By Ted Hesson | 04/19/2017 10:00 AM EDT
With help from Marianne LeVine, Ian Kullgren and Timothy Noah
O'REILLY NO LONGER A FACTOR?: Fox News "is preparing to cut ties with its biggest star, Bill O'Reilly," The Wall Street Journal reported last night, citing "people close to the situation." (The Journal is owned by Rupert Murdoch's News Corp, which means that it's fairly close to the situation itself.) "Pressure has been growing on Fox News," the Journal reported, since an April 1 New York Times story revealed that Fox paid out $13 million to settle sexual harassment claims against O'Reilly from five women; two of the settlements were reached after Fox News chairman Roger Ailes got the axe last summer in a pretty lurid sexual harassment scandal of his own. Did we mention that all Fox News employees must agree as a condition of employment to submit any legal claims against the company to private arbitration, thereby allowing sexual harassment accusations to be kept secret? These secret proceedings do not appear to have detoxified Fox News' corporate culture.
A sixth O'Reilly accusation surfaced Tuesday, the Times reported , "when a woman who previously worked at Fox News called a 21st Century Fox hotline." O'Reilly's new accuser said that when she was a clerical worker at Fox News in 2008, O'Reilly "would stop by her desk and grunt like a 'wild boar'; he would also stand back to allow her to exit the elevator first and then say, 'Looking good, girl,'" according to a Times paraphrase of the woman's attorney. Also, O'Reilly allegedly called the woman, who is African American, "hot chocolate." According to the Times, "support from the Murdoch family [is showing] signs of eroding."
O'Reilly is on vacation this week in Italy. His lawyer, Marc Kasowitz, said in a written statement that O'Reilly has been subjected to "a brutal campaign of character assassination that is unprecedented in post-McCarthyist America" that "is being orchestrated by far-left organizations bent on destroying O'Reilly for political and financial reasons." More here from the Journal and here from the Times.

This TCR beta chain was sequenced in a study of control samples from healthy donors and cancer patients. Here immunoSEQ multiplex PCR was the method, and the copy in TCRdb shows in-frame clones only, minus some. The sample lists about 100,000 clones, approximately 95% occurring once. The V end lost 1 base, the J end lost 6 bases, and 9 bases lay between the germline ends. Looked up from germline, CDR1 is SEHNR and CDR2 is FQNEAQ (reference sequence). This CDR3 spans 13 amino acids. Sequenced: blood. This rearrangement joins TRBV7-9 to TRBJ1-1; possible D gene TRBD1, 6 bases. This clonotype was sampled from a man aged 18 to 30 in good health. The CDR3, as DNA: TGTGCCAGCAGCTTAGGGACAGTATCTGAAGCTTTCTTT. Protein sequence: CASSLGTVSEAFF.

GOOD MORNING. It's Wednesday, April 19, and this is Morning Shift, POLITICO's daily tipsheet on employment and immigration policy. Send tips, exclusives, and suggestions to email@example.com, firstname.lastname@example.org, email@example.com, firstname.lastname@example.org and email@example.com. Follow us on Twitter at @tedhesson, @marianne_levine, @MelLeonor, @IanKullgren and @TimothyNoah1.
REAX TO TRUMP'S H-1B MOVES: President Donald Trump signed an executive order Tuesday to promote his "buy American, hire American" policy agenda, with a focus on trade and immigration policies. On immigration, the order directs federal agencies to devise regulations and guidance to protect American workers, and asks relevant department heads to suggest reforms to ensure that H-1B visas go to "the most-skilled or highest-paid petition beneficiaries."
Trump announced the measure at the headquarters of Snap-on Tools in Kenosha, Wisconsin. "Right now, widespread abuse in our immigration system is allowing American workers of all backgrounds to be replaced by workers brought in from other countries to fill the same job for sometimes less pay," the president said. "This will stop." Trump specifically mentioned the H-1B distribution process as an area ripe for reform. "Right now, H-1B visas are awarded in a totally random lottery, and that's wrong," he said. "Instead, they should be given to the most-skilled and highest-paid applicants, and they should never, ever be used to replace Americans."
Trump drew praise from several Republicans in Congress and cautious optimism from critics of the program. AFL-CIO President Richard Trumka called the order a "good first step." The U.S. Chamber of Commerce was less enthusiastic. Neil Bradley, a senior vice president, said the visas "can be improved," but warned that "it would be a mistake to close the door on high-skilled workers from around the world."